Quince (Cydonia oblonga) – the only member of the genus Cydonia and native to warm-temperate southwest Asia in the Caucasus region. This is – a small deciduous tree reaching 5-8 m tall and 4-6 m wide, related to apples and pears, and also how they have pome fruits, which are bright yellow or golden when ripe, pear-shaped, 7-12 cm long and 6-9 cm wide.
Immature fruits are green, with dense gray-white down, which is mostly (but not all) before maturity in late autumn disappears when the fruit changes color to yellow with firm flesh, which becomes very fragrant. The leaves are alternately arranged, simple, 6-11 cm long, with a solid edge and dense pubescence beautiful white fibers. The flowers that bloom in spring after the leaves, are white or pink, 5 cm wide, with five petals.
Quince is used as a food plant by the larvae of some species of Lepidoptera, including Brown-tail, Bucculatrix bechsteinella, Bucculatrix pomifoliella, Coleophora cerasivorella, Coleophora malivorella, Green Pug and Winter Moth.
Four other species previously included in the genus Cydonia, is now being considered in some birth. This – the Chinese quince Pseudocydonia sinensis, a native of China, and three flowering quince East Asia in the genus Chaenomeles. Another unrelated fruit, the Bael, is sometimes called the “Bengal Quince”.
Fruits were known to the Akkadians, who called them “sapargillu” (in Arabic ‘safaryal “=” quince “). The modern name was in the 14th century as a plural of «quoyn», through the Old-French «cooin» from the Latin «cotoneum malum / cydonium malum», ultimately from Greek «kydonion malon» – “apple Kaydonian” (in a figurative I mean, like «pomodoro» – the Italian word for tomato, literally means “golden apple”, «pomme de terre» – the French word for potato, literally meaning “earthy apple” and the classic “golden apple”). Quince tree grows in Persia, Anatolia, Albania, Macedonia, Greece and Bulgaria, but the Greeks, were grafted from the excellent view from the ancient Kaydonii now Khan port of Crete, where the name of the saved and the total order. Lydian name for the fruit has been code.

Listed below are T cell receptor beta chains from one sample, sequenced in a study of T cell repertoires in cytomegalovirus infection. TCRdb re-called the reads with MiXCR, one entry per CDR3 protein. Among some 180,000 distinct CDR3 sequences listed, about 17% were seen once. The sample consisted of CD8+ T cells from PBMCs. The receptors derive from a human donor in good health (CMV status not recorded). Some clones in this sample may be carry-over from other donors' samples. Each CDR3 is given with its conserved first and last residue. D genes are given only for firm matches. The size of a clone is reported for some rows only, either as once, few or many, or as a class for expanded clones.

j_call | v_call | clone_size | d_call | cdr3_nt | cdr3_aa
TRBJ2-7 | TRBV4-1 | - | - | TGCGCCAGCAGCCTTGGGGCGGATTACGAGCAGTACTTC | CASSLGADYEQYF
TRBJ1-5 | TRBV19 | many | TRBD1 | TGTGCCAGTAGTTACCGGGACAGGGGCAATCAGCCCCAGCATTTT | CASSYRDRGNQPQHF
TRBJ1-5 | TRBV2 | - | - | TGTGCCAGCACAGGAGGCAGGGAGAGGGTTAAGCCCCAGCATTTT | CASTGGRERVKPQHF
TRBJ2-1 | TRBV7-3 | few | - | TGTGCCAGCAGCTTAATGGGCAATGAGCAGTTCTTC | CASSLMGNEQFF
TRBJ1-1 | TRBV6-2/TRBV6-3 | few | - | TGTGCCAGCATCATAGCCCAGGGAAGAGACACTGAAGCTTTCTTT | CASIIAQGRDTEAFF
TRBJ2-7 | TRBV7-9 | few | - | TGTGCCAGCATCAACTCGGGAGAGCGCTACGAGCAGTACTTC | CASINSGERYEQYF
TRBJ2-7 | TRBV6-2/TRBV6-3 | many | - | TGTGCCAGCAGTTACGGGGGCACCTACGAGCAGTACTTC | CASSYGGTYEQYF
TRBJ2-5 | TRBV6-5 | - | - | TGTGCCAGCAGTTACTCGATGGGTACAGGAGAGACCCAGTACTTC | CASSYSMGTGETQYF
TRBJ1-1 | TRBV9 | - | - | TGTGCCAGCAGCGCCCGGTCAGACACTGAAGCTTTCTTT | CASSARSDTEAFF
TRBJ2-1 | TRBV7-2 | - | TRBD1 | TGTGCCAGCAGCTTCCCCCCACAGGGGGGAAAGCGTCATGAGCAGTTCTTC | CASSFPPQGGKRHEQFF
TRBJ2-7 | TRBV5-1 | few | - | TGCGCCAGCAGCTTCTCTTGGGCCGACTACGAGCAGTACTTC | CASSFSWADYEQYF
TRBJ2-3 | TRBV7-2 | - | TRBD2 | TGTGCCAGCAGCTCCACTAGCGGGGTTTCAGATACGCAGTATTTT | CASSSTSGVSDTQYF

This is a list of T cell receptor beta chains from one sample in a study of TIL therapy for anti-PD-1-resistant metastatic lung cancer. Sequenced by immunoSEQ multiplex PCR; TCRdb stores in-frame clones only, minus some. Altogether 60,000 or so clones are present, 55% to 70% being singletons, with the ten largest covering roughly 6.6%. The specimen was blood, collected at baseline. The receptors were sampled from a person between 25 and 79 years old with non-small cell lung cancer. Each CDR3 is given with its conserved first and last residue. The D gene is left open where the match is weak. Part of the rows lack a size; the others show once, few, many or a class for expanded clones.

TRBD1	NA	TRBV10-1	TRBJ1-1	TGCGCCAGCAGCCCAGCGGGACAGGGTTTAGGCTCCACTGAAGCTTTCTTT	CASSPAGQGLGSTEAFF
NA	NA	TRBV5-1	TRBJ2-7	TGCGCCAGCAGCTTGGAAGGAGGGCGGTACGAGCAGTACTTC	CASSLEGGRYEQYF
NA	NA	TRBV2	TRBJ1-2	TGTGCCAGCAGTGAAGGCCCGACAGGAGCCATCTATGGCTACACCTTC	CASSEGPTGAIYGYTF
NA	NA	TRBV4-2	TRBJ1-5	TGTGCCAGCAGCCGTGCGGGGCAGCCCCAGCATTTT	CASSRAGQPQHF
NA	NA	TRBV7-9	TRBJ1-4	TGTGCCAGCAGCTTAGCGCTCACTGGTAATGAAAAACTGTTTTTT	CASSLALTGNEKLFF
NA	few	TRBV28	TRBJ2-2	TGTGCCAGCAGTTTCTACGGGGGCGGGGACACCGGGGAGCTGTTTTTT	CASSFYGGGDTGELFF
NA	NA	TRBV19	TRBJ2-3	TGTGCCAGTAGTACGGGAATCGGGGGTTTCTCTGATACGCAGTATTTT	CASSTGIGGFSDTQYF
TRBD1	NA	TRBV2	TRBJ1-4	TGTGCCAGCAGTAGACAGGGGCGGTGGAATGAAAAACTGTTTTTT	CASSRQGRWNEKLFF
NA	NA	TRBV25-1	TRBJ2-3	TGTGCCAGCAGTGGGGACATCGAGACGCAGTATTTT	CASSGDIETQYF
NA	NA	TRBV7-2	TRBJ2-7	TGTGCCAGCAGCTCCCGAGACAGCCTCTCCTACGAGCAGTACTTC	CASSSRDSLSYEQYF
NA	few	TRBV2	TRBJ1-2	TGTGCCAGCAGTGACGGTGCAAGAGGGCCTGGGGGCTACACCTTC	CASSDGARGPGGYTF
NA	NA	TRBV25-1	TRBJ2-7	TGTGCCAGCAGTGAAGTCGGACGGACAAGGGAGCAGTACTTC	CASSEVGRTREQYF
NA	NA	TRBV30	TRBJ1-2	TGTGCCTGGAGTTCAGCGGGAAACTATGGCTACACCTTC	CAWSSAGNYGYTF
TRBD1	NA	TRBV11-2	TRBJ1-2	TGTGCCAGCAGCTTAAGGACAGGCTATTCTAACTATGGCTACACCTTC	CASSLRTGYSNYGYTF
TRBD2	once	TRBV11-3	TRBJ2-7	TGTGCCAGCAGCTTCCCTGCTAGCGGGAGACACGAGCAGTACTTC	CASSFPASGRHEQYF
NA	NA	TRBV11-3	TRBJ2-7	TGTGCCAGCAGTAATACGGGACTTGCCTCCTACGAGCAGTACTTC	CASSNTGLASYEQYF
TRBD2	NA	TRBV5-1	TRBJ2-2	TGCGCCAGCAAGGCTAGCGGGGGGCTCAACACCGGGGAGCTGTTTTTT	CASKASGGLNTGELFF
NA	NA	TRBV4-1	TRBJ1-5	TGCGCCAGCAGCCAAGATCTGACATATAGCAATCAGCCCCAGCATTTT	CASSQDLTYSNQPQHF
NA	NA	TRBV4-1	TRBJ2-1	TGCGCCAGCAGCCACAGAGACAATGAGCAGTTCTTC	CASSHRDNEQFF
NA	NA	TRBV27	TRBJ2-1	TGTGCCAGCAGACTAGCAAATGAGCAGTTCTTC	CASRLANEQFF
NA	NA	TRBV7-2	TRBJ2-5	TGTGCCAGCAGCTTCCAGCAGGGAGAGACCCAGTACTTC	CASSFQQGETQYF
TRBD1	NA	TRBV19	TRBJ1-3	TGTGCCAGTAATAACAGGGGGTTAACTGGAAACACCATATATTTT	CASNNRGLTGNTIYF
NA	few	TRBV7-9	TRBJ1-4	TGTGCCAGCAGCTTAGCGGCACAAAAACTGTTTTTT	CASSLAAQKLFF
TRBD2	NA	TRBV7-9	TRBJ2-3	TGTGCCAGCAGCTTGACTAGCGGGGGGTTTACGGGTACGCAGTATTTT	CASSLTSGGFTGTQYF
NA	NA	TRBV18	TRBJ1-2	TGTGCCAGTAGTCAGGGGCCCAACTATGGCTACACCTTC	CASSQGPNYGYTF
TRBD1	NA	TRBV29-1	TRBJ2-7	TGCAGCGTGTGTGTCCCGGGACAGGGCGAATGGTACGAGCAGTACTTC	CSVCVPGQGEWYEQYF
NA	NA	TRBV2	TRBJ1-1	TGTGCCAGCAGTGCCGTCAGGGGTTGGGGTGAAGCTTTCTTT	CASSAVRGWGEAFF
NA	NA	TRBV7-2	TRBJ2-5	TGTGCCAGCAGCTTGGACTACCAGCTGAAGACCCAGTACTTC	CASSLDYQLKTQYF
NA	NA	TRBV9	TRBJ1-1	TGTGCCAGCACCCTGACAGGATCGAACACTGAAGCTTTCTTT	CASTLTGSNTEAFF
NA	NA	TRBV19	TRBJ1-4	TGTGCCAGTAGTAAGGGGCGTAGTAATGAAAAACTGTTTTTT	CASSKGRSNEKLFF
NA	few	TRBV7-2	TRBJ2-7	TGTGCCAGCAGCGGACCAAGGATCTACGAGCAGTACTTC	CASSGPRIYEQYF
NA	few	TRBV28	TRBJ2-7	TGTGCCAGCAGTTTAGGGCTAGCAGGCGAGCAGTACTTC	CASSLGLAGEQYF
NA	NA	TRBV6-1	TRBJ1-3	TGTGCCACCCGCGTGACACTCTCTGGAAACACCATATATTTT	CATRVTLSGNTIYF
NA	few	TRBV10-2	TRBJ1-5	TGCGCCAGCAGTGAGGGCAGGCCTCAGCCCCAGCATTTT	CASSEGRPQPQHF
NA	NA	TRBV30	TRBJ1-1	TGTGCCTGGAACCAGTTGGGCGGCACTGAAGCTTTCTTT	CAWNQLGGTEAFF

Quince – a frost fruit that requires a cold period below 7 ° C to bloom properly. Wood self-fertile, however, the yield can be increased by cross-fertilization. Fruit can be left on the tree, so that they continue to mature, soften fruit pulp and can be eaten fresh warmer climates, but must be collected before the first frost.
Most varieties of quince are too hard, astringent and sour to eat them raw when ripen (softened by frost). They are mainly used for making jelly and quince pudding, or they can be cleaned, and then roasted, baked or stewed. Fruit takes on a reddish orange color, as soon as they start to cook. Very strong aroma suggests that they can be added in small quantities to apple pies and jam to enhance the flavor. Adding chopped into cubes of quince to applesauce will improve the taste of applesauce using a more powerful pieces of quince. The term “marmalade”, originally meaning a quince jam, derives from the Portuguese word for this fruit «marmelo». Fruit, as well as many others, may be used for the preparation of wine.
In Spain, the quince or “membrillo”, as he called it, is converted into a reddish paste and eat with cheese «manchego». Sweet and floral notes of carne de membrillo (quince pulp) nice contrast to the sharpness of cheese. Quince juice of organic farming is available in Germany, and it mixed with other fruit juices are tasty. This is where it’s saying – “for you quince, quince for me, quinces we eat.” In Lebanon, it is called “sfarel” and is also used to make jam. In Iran, quince is called “beh”, and used in raw or stewed. Also, the seeds are used as a means of long-term illness. Iran believes that the food quince makes a person strong and beautiful, and it is eaten to get better (Beh = best, as well as healthy), be strong, such as quince (Beh).
Elsewhere in Europe, quinces are commonly grown in central and southern areas where the summers are sufficiently hot for the fruit to fully ripen. They are not grown in large quantities. Usually one or two quince tree is grown in a mixed garden with several apples and other fruit trees. Charlemagne directed that quinces was planted in a well-arranged gardens. Quince is mentioned for the first time in the English text in the later 13th century, although cultivation in England is not very successful due to inadequate summer heat, for the full maturation of fruits. They were also presented with the New World, but the trees have become rare in North America due to their susceptibility to breaking the disease caused by the bacterium Erwinia amylovora. They are still widely grown in Argentina, Chile and Uruguay. Almost all of the quinces in North American markets come from Argentina. A variety of quince, which is grown in the Middle East, does not require cooking and is often eaten raw.
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